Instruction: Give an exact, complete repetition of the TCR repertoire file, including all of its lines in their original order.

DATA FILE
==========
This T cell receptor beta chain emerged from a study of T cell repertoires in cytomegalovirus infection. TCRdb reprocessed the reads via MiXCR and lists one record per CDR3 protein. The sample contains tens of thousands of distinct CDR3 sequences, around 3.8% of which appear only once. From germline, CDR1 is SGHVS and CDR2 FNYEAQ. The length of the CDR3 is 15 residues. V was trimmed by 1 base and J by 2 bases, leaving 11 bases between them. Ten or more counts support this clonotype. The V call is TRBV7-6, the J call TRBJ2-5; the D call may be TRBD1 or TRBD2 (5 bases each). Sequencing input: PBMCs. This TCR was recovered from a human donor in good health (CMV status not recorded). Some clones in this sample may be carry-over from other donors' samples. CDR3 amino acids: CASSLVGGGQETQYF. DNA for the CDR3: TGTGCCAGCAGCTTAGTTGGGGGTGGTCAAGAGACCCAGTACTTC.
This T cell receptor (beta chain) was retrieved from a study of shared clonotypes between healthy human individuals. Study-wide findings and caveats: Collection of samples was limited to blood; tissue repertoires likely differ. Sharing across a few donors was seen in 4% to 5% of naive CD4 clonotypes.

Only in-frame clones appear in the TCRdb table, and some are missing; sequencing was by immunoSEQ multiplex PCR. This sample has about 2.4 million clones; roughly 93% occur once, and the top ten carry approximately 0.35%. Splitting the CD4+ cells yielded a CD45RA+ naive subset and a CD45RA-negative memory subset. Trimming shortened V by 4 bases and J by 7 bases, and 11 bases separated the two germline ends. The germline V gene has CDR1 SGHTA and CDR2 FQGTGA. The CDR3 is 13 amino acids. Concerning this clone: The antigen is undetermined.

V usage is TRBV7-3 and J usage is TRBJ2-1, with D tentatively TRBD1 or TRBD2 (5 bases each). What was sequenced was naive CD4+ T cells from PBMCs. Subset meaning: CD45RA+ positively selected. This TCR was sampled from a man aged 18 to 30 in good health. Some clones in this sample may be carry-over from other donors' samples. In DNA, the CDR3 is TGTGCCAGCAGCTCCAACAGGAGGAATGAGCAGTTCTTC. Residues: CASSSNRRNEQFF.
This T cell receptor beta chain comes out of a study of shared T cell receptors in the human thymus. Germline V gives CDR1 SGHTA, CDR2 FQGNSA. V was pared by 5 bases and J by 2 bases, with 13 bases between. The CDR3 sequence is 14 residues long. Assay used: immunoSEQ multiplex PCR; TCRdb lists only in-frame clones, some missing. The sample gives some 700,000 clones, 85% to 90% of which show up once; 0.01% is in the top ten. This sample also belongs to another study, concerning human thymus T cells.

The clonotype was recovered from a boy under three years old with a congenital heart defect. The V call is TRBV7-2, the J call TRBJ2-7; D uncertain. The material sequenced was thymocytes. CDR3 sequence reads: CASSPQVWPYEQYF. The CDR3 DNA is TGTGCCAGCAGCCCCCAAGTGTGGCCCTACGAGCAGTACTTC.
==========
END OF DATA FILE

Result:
This T cell receptor beta chain emerged from a study of T cell repertoires in cytomegalovirus infection. TCRdb reprocessed the reads via MiXCR and lists one record per CDR3 protein. The sample contains tens of thousands of distinct CDR3 sequences, around 3.8% of which appear only once. From germline, CDR1 is SGHVS and CDR2 FNYEAQ. The length of the CDR3 is 15 residues. V was trimmed by 1 base and J by 2 bases, leaving 11 bases between them. Ten or more counts support this clonotype. The V call is TRBV7-6, the J call TRBJ2-5; the D call may be TRBD1 or TRBD2 (5 bases each). Sequencing input: PBMCs. This TCR was recovered from a human donor in good health (CMV status not recorded). Some clones in this sample may be carry-over from other donors' samples. CDR3 amino acids: CASSLVGGGQETQYF. DNA for the CDR3: TGTGCCAGCAGCTTAGTTGGGGGTGGTCAAGAGACCCAGTACTTC.
This T cell receptor (beta chain) was retrieved from a study of shared clonotypes between healthy human individuals. Study-wide findings and caveats: Collection of samples was limited to blood; tissue repertoires likely differ. Sharing across a few donors was seen in 4% to 5% of naive CD4 clonotypes.

Only in-frame clones appear in the TCRdb table, and some are missing; sequencing was by immunoSEQ multiplex PCR. This sample has about 2.4 million clones; roughly 93% occur once, and the top ten carry approximately 0.35%. Splitting the CD4+ cells yielded a CD45RA+ naive subset and a CD45RA-negative memory subset. Trimming shortened V by 4 bases and J by 7 bases, and 11 bases separated the two germline ends. The germline V gene has CDR1 SGHTA and CDR2 FQGTGA. The CDR3 is 13 amino acids. Concerning this clone: The antigen is undetermined.

V usage is TRBV7-3 and J usage is TRBJ2-1, with D tentatively TRBD1 or TRBD2 (5 bases each). What was sequenced was naive CD4+ T cells from PBMCs. Subset meaning: CD45RA+ positively selected. This TCR was sampled from a man aged 18 to 30 in good health. Some clones in this sample may be carry-over from other donors' samples. In DNA, the CDR3 is TGTGCCAGCAGCTCCAACAGGAGGAATGAGCAGTTCTTC. Residues: CASSSNRRNEQFF.
This T cell receptor beta chain comes out of a study of shared T cell receptors in the human thymus. Germline V gives CDR1 SGHTA, CDR2 FQGNSA. V was pared by 5 bases and J by 2 bases, with 13 bases between. The CDR3 sequence is 14 residues long. Assay used: immunoSEQ multiplex PCR; TCRdb lists only in-frame clones, some missing. The sample gives some 700,000 clones, 85% to 90% of which show up once; 0.01% is in the top ten. This sample also belongs to another study, concerning human thymus T cells.

The clonotype was recovered from a boy under three years old with a congenital heart defect. The V call is TRBV7-2, the J call TRBJ2-7; D uncertain. The material sequenced was thymocytes. CDR3 sequence reads: CASSPQVWPYEQYF. The CDR3 DNA is TGTGCCAGCAGCCCCCAAGTGTGGCCCTACGAGCAGTACTTC.